- Are you spiritually “stuck?”
- Feeling like you have questions but no answers?
- Stagnant in life but unsure how to start growing again?
I was 16 years old when it began. I was a coming-out-of-rebellion teen; she was a young mom (in her 20s) with 3 little ones. In free moments of my busy high school life, I’d hang out with her while she raised her little people. As we watched the kids splash in the pool and play with army men, she and I had conversations that formed a foundation for my own mothering choices that would begin just 6-7 years later.
Though we didn’t use this word, and it wasn’t anything formalized, she was my first “mentor.”
Playing with her kids, and talking about life, Scripture, and family came easily. The discomfort came when, a few years later, she would ask me questions like: “why do you think God didn’t let the two of you date & end up together the way you thought you would?”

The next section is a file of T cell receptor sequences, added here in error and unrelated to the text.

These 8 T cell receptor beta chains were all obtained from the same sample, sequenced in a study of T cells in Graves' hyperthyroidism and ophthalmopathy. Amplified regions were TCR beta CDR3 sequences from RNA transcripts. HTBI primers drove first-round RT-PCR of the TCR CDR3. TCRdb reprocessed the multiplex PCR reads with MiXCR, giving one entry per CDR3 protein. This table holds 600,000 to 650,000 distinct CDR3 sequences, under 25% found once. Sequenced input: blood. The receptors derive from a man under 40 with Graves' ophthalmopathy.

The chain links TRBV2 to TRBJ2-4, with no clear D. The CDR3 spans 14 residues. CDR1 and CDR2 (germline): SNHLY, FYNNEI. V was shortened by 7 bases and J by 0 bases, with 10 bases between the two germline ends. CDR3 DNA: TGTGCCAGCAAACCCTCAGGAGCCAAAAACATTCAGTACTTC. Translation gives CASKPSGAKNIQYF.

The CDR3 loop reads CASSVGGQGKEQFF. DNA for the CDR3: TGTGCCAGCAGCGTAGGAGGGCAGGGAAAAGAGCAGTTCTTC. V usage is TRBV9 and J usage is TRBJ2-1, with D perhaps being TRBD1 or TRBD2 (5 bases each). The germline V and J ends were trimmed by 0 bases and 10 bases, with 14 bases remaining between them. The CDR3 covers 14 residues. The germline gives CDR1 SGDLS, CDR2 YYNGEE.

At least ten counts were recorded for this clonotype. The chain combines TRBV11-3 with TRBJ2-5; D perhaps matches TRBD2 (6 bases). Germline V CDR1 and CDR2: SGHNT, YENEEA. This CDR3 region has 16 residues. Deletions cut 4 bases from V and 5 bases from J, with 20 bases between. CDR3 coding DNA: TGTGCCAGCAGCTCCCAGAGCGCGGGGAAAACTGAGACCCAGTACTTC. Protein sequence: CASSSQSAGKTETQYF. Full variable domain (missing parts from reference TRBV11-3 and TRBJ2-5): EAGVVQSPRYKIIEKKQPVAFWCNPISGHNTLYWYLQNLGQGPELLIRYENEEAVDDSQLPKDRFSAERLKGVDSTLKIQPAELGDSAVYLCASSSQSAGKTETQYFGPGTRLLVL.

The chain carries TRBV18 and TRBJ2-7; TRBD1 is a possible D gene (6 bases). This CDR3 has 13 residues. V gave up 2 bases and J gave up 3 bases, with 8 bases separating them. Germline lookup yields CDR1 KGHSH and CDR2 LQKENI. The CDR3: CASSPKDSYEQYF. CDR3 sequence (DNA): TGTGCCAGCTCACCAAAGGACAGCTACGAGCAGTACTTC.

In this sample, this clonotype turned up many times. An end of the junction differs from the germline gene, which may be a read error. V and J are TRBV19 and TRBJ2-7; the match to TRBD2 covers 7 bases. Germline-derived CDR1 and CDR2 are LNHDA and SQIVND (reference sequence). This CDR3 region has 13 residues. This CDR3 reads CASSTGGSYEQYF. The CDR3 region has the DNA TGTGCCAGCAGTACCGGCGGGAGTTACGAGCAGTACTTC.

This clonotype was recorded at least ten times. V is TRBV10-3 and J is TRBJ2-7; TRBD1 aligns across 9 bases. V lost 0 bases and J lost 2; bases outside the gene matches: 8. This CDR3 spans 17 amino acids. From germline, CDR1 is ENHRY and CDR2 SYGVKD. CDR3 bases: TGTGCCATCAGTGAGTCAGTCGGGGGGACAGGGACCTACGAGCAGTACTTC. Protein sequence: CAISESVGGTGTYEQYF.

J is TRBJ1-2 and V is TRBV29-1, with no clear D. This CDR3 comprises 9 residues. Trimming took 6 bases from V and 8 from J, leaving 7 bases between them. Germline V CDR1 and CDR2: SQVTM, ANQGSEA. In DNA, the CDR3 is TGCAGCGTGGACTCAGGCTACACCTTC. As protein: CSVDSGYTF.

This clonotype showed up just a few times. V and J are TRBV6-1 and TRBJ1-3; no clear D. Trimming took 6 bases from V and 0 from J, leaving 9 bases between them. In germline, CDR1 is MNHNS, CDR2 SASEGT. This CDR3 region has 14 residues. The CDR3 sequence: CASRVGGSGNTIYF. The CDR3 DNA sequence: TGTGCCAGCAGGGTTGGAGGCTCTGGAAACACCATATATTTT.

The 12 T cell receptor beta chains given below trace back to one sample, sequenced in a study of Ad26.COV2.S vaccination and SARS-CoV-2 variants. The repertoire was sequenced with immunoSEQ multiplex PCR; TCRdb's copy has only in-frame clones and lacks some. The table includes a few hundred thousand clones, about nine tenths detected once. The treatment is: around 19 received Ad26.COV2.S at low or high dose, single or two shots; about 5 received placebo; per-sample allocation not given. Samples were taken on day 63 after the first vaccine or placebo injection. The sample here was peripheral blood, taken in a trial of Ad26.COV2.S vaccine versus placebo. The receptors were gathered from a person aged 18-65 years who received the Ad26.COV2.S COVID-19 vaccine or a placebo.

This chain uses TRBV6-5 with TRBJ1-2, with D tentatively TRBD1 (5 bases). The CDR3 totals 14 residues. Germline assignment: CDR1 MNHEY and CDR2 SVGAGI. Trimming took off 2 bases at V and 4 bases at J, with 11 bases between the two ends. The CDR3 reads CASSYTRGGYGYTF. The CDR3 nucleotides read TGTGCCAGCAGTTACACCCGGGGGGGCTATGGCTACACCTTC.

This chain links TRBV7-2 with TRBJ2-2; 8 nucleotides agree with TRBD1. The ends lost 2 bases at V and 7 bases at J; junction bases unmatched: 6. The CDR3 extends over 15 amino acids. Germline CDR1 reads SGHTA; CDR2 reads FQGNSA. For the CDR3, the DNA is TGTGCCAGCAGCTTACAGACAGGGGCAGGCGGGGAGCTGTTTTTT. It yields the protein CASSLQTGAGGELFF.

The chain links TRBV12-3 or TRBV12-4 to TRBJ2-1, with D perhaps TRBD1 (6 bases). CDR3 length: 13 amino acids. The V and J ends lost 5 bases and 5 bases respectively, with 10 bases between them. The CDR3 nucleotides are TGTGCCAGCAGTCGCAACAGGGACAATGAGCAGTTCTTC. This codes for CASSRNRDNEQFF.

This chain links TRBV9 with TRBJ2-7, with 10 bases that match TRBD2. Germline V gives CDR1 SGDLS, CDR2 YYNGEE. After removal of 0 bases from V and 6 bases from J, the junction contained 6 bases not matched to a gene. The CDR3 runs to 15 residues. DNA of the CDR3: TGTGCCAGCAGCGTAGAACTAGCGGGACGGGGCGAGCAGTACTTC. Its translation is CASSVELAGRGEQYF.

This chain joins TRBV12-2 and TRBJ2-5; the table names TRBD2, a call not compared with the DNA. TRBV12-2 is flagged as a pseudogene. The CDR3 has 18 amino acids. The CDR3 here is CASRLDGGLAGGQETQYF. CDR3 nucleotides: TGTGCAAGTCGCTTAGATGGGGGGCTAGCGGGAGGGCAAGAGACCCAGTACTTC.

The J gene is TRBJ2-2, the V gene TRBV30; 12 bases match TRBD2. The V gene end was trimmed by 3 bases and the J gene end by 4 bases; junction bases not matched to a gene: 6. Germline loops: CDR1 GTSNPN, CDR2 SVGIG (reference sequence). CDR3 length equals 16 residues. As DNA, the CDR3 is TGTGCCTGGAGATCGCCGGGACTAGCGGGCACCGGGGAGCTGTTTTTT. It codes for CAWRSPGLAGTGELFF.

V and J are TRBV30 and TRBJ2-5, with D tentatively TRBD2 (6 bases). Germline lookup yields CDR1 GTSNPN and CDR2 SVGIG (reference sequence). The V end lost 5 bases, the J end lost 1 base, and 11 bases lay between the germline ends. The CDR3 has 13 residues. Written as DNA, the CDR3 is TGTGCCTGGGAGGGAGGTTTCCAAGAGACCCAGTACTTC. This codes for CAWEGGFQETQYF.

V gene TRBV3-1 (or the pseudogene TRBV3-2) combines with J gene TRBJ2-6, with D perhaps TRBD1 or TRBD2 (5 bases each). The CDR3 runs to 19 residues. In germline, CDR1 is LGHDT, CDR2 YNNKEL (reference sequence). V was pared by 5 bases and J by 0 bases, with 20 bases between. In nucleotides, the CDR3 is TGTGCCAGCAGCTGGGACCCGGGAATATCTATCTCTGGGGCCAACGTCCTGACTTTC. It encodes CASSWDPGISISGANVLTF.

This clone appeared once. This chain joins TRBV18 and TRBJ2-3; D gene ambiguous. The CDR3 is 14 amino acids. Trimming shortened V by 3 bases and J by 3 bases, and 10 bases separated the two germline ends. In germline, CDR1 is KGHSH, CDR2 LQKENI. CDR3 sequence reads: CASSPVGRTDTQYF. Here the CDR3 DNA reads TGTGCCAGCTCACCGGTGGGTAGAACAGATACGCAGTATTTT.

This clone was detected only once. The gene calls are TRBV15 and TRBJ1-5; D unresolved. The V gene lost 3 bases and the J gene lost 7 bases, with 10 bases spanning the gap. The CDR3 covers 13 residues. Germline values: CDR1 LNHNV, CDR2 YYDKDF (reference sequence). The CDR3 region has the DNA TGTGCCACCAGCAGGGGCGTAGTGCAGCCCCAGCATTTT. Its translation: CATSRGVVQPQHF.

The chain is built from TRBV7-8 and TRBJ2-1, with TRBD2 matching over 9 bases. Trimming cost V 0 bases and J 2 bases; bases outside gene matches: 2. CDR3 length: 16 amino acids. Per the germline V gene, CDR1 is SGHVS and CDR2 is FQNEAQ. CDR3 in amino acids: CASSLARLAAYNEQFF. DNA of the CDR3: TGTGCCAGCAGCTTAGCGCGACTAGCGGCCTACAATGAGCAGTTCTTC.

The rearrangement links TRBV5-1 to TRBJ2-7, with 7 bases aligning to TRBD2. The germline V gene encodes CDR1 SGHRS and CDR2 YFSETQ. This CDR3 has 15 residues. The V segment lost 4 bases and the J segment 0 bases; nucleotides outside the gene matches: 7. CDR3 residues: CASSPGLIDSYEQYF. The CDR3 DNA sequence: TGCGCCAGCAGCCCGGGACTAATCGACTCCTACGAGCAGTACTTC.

I didn’t want to answer that question. To me, it reeked of my failure. It was, undoubtedly, because I didn’t deserve a guy like that.
Of course, now, in hindsight, I know why God didn’t let me date that guy: because God meant me for Doug. But at that time, the question unsettled me and challenged my thinking. Frustrated by the insufficient answer that came out of my lips, the question kept churning in my brain until the answer, eventually, came to rest on God and not on me.
Later, when I was a young bride, she challenged me with questions like, “have you ever asked Doug if he thinks you take the lead too much in y’all’s relationship?”
“I’ll ask my husband if you ask yours.”
I gulped. I’m pretty sure we both did, cause she’s a pretty feisty gal too. But that night, we both went home and asked our husbands that hard question.